Anthony Green is widely acknowledged as one of Britain’s leading contemporary artists. Having trained at the Slade School of Fine Art in London during the late 1950s, he won a French Government Scholarship in 1960 and went to live and paint in Paris for two years) Later he was awarded the Harkness Fellowship and worked from 1967-69 in the United States, first in Leonia, New Jersey and then in Altadena, California. Since then he has held over 70 one-man shows all over the world and was elected to the UK’s prestigious Royal Academy in 1977. Anthony Green’s works appear in many of the world’s great public collections including London’s Tate Gallery, Victoria & Albert Museum and National Portrait Gallery, Glasgow’s Gallery of Modern Art, the Gulbenkian Foundation in Lisbon and the Metropolitan Museums of Art in New York and Tokyo (to name but a few).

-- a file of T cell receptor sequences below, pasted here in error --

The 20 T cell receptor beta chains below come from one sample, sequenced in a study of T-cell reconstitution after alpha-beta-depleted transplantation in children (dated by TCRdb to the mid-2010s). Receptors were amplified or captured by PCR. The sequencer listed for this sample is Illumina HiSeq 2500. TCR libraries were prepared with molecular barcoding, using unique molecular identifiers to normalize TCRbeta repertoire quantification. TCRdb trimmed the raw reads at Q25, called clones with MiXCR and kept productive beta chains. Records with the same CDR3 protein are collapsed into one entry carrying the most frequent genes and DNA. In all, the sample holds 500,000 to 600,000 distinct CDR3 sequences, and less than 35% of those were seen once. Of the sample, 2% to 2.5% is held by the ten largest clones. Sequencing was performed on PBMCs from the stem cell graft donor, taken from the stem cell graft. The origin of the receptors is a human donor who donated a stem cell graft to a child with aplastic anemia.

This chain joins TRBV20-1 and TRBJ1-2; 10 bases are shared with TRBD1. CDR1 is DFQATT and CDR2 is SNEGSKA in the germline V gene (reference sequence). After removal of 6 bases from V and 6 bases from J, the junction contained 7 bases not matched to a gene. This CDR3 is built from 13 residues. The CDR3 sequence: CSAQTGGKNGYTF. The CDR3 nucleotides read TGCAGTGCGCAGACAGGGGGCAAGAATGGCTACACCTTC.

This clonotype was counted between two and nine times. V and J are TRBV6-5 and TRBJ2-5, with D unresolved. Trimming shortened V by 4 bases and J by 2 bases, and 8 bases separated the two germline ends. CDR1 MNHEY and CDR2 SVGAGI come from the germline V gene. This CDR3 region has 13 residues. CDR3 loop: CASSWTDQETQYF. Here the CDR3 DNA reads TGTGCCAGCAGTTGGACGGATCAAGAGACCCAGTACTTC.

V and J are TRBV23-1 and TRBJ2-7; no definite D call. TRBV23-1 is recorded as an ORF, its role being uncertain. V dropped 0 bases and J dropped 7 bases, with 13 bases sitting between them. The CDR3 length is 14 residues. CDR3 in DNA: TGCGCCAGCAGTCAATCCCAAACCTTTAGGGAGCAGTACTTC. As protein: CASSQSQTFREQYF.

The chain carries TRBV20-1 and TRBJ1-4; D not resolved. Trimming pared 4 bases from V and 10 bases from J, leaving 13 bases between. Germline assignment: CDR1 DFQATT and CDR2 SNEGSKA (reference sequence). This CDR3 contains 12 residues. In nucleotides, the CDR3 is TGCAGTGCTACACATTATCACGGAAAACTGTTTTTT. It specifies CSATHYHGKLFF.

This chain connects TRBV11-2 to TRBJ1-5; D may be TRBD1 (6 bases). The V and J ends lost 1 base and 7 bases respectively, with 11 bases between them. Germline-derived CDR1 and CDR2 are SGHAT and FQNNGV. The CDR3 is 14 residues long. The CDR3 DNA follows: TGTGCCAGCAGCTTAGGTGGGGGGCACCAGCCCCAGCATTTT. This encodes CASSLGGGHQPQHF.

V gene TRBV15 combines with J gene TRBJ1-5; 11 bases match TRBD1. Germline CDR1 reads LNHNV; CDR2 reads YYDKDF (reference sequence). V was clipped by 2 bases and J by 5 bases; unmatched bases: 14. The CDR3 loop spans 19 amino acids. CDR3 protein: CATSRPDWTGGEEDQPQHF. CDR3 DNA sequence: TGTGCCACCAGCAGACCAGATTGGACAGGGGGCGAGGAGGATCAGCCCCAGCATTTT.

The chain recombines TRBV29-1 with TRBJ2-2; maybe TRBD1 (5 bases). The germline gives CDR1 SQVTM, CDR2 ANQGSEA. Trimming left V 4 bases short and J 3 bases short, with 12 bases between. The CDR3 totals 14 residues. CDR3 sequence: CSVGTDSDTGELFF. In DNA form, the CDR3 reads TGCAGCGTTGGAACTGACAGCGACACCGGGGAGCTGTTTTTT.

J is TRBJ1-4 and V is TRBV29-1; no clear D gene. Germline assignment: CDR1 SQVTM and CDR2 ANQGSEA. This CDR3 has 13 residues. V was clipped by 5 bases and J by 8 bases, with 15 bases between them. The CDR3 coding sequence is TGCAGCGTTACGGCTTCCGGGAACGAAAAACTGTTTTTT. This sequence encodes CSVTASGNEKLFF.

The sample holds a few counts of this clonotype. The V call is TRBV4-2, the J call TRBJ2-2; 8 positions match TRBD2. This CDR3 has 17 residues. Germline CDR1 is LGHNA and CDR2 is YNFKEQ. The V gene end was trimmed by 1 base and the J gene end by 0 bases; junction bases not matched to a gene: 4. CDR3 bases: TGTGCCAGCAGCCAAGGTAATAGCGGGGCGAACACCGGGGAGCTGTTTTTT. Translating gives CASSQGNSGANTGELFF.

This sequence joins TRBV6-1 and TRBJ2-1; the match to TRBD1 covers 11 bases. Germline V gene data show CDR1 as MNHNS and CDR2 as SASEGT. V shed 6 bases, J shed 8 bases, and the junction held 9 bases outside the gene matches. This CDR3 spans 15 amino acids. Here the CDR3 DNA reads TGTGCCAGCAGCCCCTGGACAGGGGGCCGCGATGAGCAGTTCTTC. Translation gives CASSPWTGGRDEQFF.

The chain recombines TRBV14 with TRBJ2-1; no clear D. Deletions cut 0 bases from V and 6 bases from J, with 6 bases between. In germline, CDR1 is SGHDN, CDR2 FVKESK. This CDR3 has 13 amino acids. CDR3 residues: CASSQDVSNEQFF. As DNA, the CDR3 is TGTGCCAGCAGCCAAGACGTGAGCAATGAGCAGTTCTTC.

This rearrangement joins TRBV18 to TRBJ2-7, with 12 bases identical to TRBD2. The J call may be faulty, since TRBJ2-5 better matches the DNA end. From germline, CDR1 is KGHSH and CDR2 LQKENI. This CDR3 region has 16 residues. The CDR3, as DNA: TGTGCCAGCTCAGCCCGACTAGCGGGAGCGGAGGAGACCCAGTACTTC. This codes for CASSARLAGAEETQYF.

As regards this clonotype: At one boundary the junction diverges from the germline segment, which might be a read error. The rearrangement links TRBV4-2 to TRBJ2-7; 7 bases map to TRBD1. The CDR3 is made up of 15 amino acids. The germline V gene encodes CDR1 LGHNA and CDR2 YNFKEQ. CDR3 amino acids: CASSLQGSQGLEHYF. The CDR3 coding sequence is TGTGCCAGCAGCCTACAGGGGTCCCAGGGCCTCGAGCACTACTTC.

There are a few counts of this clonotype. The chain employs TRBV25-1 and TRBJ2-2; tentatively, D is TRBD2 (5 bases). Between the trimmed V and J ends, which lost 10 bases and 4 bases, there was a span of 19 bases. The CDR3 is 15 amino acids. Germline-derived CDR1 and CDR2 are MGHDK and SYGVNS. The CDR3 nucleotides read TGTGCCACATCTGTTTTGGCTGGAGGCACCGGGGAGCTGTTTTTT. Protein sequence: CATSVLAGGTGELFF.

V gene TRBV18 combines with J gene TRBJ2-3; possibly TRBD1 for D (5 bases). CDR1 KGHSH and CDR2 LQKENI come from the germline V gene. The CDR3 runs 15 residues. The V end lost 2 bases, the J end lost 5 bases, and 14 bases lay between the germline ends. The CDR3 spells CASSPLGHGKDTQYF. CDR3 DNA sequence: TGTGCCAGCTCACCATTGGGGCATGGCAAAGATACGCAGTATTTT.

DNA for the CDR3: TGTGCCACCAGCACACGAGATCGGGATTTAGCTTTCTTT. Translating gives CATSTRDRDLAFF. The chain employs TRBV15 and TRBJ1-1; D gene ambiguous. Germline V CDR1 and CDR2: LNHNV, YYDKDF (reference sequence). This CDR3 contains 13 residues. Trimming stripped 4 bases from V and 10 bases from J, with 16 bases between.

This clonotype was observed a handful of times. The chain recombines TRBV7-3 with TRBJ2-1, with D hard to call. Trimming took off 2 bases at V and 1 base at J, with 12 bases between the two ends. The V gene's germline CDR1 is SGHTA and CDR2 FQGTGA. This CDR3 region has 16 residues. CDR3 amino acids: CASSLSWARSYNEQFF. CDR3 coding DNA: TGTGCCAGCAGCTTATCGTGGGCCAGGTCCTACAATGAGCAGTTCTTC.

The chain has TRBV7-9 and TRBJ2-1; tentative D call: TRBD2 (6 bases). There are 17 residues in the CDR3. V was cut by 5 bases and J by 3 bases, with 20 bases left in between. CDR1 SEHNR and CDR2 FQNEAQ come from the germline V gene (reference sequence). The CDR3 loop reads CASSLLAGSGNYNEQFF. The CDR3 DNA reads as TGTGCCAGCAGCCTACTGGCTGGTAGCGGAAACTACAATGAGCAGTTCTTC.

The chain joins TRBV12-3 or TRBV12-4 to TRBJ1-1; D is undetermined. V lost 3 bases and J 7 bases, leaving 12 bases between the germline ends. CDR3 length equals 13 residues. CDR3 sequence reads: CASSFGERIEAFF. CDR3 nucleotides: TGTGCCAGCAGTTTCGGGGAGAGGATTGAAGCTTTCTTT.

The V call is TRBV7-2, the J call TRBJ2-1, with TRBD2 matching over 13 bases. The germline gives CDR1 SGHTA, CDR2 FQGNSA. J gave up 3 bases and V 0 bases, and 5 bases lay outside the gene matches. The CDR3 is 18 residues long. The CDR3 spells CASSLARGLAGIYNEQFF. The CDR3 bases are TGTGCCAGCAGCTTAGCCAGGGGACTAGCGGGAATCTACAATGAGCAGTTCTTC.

Resurrection is an autobiographical pictorial sculpture that not only depicts the life and history of the artist and members of his extended family but also illustrates Anthony Green’s profound confidence in the knowledge that the gates of paradise are open to all. The work includes scenes from his childhood and his difficult relationship with his father, later resolved; his marriage to Mary, fellow-artist and constant inspiration for his paintings; the sadness of the birth of a stillborn daughter and the joy of two more much-loved girls; incidents from his long career as an artist and family man; fond,funny and moving portraits of various aunts, uncles and cousins. Finally, his father-in-law (whose simple faith well qualifies him to place the signal to ‘Go’) directs the entire family through the gates of heaven on a train, ably assisted by the artist’s scientist daughter
The work has instant appeal because of its figurative and colourful style, but at the same time there is much to be found in contemplating its deeper message of eternal life through Christian faith in resurrection. It took over three years to complete.